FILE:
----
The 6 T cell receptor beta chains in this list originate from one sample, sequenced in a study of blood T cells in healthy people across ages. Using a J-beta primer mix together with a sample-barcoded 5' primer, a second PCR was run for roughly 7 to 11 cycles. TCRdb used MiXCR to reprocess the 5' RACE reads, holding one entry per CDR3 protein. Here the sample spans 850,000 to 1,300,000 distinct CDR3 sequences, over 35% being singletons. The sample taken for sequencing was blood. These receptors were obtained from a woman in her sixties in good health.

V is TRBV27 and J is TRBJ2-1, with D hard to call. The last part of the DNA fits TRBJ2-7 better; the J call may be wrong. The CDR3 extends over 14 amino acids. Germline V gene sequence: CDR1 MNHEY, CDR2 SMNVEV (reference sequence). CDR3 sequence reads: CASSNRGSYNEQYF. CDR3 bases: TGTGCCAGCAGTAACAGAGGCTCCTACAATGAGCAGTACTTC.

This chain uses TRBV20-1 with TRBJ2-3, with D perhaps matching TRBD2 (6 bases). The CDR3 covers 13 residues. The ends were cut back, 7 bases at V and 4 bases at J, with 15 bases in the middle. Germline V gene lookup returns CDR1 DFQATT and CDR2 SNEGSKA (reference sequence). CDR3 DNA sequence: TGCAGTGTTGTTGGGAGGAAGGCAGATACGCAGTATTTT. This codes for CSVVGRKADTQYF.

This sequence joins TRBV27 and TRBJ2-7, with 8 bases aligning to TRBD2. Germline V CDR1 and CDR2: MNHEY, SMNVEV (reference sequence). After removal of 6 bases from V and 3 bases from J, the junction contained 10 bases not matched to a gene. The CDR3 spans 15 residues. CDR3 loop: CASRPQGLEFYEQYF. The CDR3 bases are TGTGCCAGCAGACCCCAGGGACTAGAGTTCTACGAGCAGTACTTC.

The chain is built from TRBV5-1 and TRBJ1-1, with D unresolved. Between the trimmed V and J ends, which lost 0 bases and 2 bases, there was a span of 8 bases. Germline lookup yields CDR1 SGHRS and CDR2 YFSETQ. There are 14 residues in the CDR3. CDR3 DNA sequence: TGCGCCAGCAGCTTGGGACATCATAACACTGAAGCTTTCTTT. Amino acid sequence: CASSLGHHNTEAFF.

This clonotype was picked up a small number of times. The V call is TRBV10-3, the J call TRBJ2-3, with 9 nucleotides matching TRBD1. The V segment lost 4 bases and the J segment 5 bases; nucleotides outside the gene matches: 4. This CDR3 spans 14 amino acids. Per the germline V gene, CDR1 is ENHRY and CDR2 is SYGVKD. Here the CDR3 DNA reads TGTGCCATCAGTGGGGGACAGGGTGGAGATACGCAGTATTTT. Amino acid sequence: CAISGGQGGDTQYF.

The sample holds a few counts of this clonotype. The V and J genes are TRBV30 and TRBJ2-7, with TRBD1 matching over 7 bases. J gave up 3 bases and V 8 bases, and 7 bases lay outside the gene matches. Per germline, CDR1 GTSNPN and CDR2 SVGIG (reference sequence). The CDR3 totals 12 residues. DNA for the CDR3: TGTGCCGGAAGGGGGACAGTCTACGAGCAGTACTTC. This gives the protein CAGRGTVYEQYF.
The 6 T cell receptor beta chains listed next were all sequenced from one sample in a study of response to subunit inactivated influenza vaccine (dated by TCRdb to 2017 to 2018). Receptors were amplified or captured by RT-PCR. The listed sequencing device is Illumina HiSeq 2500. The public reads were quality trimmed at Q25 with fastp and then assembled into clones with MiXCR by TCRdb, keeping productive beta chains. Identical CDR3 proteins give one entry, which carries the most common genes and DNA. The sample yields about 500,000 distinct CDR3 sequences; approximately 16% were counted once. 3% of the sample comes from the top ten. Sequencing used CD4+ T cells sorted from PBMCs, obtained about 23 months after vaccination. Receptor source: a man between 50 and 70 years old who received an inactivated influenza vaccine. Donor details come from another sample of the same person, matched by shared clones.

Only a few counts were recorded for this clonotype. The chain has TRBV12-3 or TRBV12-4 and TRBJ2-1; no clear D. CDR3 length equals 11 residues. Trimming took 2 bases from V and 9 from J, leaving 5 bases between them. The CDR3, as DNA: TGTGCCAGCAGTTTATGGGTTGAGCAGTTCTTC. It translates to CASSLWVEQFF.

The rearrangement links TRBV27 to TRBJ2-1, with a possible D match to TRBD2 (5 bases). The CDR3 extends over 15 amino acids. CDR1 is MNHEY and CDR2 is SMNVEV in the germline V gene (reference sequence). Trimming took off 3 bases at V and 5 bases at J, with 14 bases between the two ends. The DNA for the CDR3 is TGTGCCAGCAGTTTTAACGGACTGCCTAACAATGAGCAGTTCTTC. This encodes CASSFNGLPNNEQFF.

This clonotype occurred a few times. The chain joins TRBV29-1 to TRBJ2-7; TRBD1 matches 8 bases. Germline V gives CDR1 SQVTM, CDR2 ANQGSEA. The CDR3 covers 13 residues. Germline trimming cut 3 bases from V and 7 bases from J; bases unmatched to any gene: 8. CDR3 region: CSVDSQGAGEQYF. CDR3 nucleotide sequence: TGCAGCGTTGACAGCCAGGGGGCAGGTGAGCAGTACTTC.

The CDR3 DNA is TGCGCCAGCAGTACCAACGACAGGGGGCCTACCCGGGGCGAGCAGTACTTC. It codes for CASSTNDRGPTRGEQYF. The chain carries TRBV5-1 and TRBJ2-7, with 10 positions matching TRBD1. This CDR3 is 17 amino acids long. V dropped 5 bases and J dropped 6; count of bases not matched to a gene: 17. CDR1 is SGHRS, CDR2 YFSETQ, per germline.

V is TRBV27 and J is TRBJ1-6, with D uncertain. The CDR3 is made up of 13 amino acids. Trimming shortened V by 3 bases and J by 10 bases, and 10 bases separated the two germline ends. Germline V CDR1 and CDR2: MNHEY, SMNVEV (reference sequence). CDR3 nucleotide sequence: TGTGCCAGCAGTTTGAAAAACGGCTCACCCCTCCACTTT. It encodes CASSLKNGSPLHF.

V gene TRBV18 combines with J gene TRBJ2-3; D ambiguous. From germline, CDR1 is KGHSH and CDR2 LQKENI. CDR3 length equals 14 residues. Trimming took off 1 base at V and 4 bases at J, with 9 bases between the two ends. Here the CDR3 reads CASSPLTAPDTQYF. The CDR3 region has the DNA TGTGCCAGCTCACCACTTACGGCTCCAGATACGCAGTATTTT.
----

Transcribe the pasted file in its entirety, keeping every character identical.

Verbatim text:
The 6 T cell receptor beta chains in this list originate from one sample, sequenced in a study of blood T cells in healthy people across ages. Using a J-beta primer mix together with a sample-barcoded 5' primer, a second PCR was run for roughly 7 to 11 cycles. TCRdb used MiXCR to reprocess the 5' RACE reads, holding one entry per CDR3 protein. Here the sample spans 850,000 to 1,300,000 distinct CDR3 sequences, over 35% being singletons. The sample taken for sequencing was blood. These receptors were obtained from a woman in her sixties in good health.

V is TRBV27 and J is TRBJ2-1, with D hard to call. The last part of the DNA fits TRBJ2-7 better; the J call may be wrong. The CDR3 extends over 14 amino acids. Germline V gene sequence: CDR1 MNHEY, CDR2 SMNVEV (reference sequence). CDR3 sequence reads: CASSNRGSYNEQYF. CDR3 bases: TGTGCCAGCAGTAACAGAGGCTCCTACAATGAGCAGTACTTC.

This chain uses TRBV20-1 with TRBJ2-3, with D perhaps matching TRBD2 (6 bases). The CDR3 covers 13 residues. The ends were cut back, 7 bases at V and 4 bases at J, with 15 bases in the middle. Germline V gene lookup returns CDR1 DFQATT and CDR2 SNEGSKA (reference sequence). CDR3 DNA sequence: TGCAGTGTTGTTGGGAGGAAGGCAGATACGCAGTATTTT. This codes for CSVVGRKADTQYF.

This sequence joins TRBV27 and TRBJ2-7, with 8 bases aligning to TRBD2. Germline V CDR1 and CDR2: MNHEY, SMNVEV (reference sequence). After removal of 6 bases from V and 3 bases from J, the junction contained 10 bases not matched to a gene. The CDR3 spans 15 residues. CDR3 loop: CASRPQGLEFYEQYF. The CDR3 bases are TGTGCCAGCAGACCCCAGGGACTAGAGTTCTACGAGCAGTACTTC.

The chain is built from TRBV5-1 and TRBJ1-1, with D unresolved. Between the trimmed V and J ends, which lost 0 bases and 2 bases, there was a span of 8 bases. Germline lookup yields CDR1 SGHRS and CDR2 YFSETQ. There are 14 residues in the CDR3. CDR3 DNA sequence: TGCGCCAGCAGCTTGGGACATCATAACACTGAAGCTTTCTTT. Amino acid sequence: CASSLGHHNTEAFF.

This clonotype was picked up a small number of times. The V call is TRBV10-3, the J call TRBJ2-3, with 9 nucleotides matching TRBD1. The V segment lost 4 bases and the J segment 5 bases; nucleotides outside the gene matches: 4. This CDR3 spans 14 amino acids. Per the germline V gene, CDR1 is ENHRY and CDR2 is SYGVKD. Here the CDR3 DNA reads TGTGCCATCAGTGGGGGACAGGGTGGAGATACGCAGTATTTT. Amino acid sequence: CAISGGQGGDTQYF.

The sample holds a few counts of this clonotype. The V and J genes are TRBV30 and TRBJ2-7, with TRBD1 matching over 7 bases. J gave up 3 bases and V 8 bases, and 7 bases lay outside the gene matches. Per germline, CDR1 GTSNPN and CDR2 SVGIG (reference sequence). The CDR3 totals 12 residues. DNA for the CDR3: TGTGCCGGAAGGGGGACAGTCTACGAGCAGTACTTC. This gives the protein CAGRGTVYEQYF.
The 6 T cell receptor beta chains listed next were all sequenced from one sample in a study of response to subunit inactivated influenza vaccine (dated by TCRdb to 2017 to 2018). Receptors were amplified or captured by RT-PCR. The listed sequencing device is Illumina HiSeq 2500. The public reads were quality trimmed at Q25 with fastp and then assembled into clones with MiXCR by TCRdb, keeping productive beta chains. Identical CDR3 proteins give one entry, which carries the most common genes and DNA. The sample yields about 500,000 distinct CDR3 sequences; approximately 16% were counted once. 3% of the sample comes from the top ten. Sequencing used CD4+ T cells sorted from PBMCs, obtained about 23 months after vaccination. Receptor source: a man between 50 and 70 years old who received an inactivated influenza vaccine. Donor details come from another sample of the same person, matched by shared clones.

Only a few counts were recorded for this clonotype. The chain has TRBV12-3 or TRBV12-4 and TRBJ2-1; no clear D. CDR3 length equals 11 residues. Trimming took 2 bases from V and 9 from J, leaving 5 bases between them. The CDR3, as DNA: TGTGCCAGCAGTTTATGGGTTGAGCAGTTCTTC. It translates to CASSLWVEQFF.

The rearrangement links TRBV27 to TRBJ2-1, with a possible D match to TRBD2 (5 bases). The CDR3 extends over 15 amino acids. CDR1 is MNHEY and CDR2 is SMNVEV in the germline V gene (reference sequence). Trimming took off 3 bases at V and 5 bases at J, with 14 bases between the two ends. The DNA for the CDR3 is TGTGCCAGCAGTTTTAACGGACTGCCTAACAATGAGCAGTTCTTC. This encodes CASSFNGLPNNEQFF.

This clonotype occurred a few times. The chain joins TRBV29-1 to TRBJ2-7; TRBD1 matches 8 bases. Germline V gives CDR1 SQVTM, CDR2 ANQGSEA. The CDR3 covers 13 residues. Germline trimming cut 3 bases from V and 7 bases from J; bases unmatched to any gene: 8. CDR3 region: CSVDSQGAGEQYF. CDR3 nucleotide sequence: TGCAGCGTTGACAGCCAGGGGGCAGGTGAGCAGTACTTC.

The CDR3 DNA is TGCGCCAGCAGTACCAACGACAGGGGGCCTACCCGGGGCGAGCAGTACTTC. It codes for CASSTNDRGPTRGEQYF. The chain carries TRBV5-1 and TRBJ2-7, with 10 positions matching TRBD1. This CDR3 is 17 amino acids long. V dropped 5 bases and J dropped 6; count of bases not matched to a gene: 17. CDR1 is SGHRS, CDR2 YFSETQ, per germline.

V is TRBV27 and J is TRBJ1-6, with D uncertain. The CDR3 is made up of 13 amino acids. Trimming shortened V by 3 bases and J by 10 bases, and 10 bases separated the two germline ends. Germline V CDR1 and CDR2: MNHEY, SMNVEV (reference sequence). CDR3 nucleotide sequence: TGTGCCAGCAGTTTGAAAAACGGCTCACCCCTCCACTTT. It encodes CASSLKNGSPLHF.

V gene TRBV18 combines with J gene TRBJ2-3; D ambiguous. From germline, CDR1 is KGHSH and CDR2 LQKENI. CDR3 length equals 14 residues. Trimming took off 1 base at V and 4 bases at J, with 9 bases between the two ends. Here the CDR3 reads CASSPLTAPDTQYF. The CDR3 region has the DNA TGTGCCAGCTCACCACTTACGGCTCCAGATACGCAGTATTTT.